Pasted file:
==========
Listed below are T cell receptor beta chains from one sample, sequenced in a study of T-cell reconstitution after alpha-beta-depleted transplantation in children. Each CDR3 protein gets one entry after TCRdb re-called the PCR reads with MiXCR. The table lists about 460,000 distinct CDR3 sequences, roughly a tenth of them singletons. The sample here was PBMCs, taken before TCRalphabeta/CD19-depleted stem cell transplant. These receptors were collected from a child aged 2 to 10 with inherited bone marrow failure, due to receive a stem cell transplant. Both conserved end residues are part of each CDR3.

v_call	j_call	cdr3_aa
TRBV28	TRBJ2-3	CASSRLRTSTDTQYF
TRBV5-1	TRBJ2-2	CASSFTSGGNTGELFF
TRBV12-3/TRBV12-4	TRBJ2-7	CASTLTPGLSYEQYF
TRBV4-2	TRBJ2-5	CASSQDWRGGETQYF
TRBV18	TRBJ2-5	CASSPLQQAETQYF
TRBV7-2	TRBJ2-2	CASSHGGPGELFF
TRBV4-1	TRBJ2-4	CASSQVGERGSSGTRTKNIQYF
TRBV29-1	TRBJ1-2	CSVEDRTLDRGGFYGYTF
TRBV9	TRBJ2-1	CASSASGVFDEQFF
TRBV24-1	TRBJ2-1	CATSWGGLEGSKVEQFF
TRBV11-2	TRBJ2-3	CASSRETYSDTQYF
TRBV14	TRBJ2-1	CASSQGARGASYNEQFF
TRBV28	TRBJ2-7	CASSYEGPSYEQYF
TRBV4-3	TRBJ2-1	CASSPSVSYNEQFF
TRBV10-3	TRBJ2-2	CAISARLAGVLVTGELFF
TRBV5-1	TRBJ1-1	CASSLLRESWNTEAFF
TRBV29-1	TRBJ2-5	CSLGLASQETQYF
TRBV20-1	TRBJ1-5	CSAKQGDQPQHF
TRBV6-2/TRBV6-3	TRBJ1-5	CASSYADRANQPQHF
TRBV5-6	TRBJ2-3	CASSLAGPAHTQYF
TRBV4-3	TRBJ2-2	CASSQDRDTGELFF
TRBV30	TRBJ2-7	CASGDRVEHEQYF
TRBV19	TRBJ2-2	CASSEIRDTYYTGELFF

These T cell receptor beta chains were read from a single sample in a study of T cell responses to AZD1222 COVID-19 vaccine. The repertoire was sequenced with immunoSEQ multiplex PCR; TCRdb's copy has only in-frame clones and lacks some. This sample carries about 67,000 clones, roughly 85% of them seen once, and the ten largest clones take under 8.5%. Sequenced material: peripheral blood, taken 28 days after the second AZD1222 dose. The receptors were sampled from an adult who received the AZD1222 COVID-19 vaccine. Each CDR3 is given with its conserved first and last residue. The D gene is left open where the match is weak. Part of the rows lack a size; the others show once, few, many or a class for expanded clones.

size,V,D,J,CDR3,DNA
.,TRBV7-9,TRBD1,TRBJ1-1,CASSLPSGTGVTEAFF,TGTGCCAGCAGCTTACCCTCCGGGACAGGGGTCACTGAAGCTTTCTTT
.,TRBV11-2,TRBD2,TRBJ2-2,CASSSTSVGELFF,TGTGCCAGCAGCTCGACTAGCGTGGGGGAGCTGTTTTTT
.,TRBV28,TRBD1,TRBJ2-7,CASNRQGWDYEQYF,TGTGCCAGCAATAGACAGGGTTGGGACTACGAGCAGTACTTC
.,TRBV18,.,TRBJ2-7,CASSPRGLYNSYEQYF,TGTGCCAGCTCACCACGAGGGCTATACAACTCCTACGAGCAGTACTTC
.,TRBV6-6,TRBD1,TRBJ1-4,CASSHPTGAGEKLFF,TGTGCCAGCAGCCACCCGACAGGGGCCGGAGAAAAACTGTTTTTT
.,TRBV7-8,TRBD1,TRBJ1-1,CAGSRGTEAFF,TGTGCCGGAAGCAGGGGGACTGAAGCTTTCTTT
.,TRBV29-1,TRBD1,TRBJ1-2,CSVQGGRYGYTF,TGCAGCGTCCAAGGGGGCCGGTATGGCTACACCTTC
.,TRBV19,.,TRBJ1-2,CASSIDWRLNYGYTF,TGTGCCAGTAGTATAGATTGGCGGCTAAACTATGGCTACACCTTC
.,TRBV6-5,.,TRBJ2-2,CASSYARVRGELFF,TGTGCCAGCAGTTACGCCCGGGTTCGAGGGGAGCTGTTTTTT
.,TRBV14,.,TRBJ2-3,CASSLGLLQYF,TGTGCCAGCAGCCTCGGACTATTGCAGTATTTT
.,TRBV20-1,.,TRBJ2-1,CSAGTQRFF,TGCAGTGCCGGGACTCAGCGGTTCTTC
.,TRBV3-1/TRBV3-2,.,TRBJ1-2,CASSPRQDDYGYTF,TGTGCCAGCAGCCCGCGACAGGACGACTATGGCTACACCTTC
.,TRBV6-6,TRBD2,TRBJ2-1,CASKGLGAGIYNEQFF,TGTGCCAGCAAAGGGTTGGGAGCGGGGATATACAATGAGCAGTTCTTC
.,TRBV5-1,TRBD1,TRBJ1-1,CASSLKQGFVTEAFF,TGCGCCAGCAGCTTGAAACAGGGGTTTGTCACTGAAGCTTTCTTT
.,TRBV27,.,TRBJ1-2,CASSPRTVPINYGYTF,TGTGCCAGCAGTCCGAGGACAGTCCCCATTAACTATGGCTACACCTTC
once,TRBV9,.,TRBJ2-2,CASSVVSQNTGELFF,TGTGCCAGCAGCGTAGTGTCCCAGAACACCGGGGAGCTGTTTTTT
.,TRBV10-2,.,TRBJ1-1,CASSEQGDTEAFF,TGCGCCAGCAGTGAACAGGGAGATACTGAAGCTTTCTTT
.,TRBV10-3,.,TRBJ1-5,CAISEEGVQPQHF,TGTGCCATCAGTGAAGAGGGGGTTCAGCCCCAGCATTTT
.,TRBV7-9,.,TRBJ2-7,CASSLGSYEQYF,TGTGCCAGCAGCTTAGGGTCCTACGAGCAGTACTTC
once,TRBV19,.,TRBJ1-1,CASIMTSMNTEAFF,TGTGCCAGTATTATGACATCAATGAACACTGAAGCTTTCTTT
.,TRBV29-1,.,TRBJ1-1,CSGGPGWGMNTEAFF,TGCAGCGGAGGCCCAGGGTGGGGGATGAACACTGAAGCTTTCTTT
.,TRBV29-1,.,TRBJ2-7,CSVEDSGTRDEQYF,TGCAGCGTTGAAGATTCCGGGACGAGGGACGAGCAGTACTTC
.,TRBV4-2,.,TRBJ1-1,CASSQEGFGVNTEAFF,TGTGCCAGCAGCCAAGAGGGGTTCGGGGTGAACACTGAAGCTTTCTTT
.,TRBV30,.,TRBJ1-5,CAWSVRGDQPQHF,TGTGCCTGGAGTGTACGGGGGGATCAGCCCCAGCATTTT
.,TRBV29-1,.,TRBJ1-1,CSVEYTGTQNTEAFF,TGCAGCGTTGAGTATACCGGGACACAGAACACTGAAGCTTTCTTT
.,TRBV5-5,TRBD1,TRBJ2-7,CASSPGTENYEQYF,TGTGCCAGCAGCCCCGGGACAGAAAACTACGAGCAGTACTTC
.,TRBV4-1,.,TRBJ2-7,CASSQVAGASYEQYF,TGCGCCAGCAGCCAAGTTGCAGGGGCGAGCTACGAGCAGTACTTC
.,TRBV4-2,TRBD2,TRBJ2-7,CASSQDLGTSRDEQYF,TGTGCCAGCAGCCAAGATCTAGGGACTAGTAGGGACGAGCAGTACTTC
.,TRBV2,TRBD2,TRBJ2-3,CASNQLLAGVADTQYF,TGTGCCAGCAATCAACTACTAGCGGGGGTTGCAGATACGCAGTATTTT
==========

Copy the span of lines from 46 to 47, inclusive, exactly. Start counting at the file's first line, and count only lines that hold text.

.,TRBV7-9,.,TRBJ2-7,CASSLGSYEQYF,TGTGCCAGCAGCTTAGGGTCCTACGAGCAGTACTTC
once,TRBV19,.,TRBJ1-1,CASIMTSMNTEAFF,TGTGCCAGTATTATGACATCAATGAACACTGAAGCTTTCTTT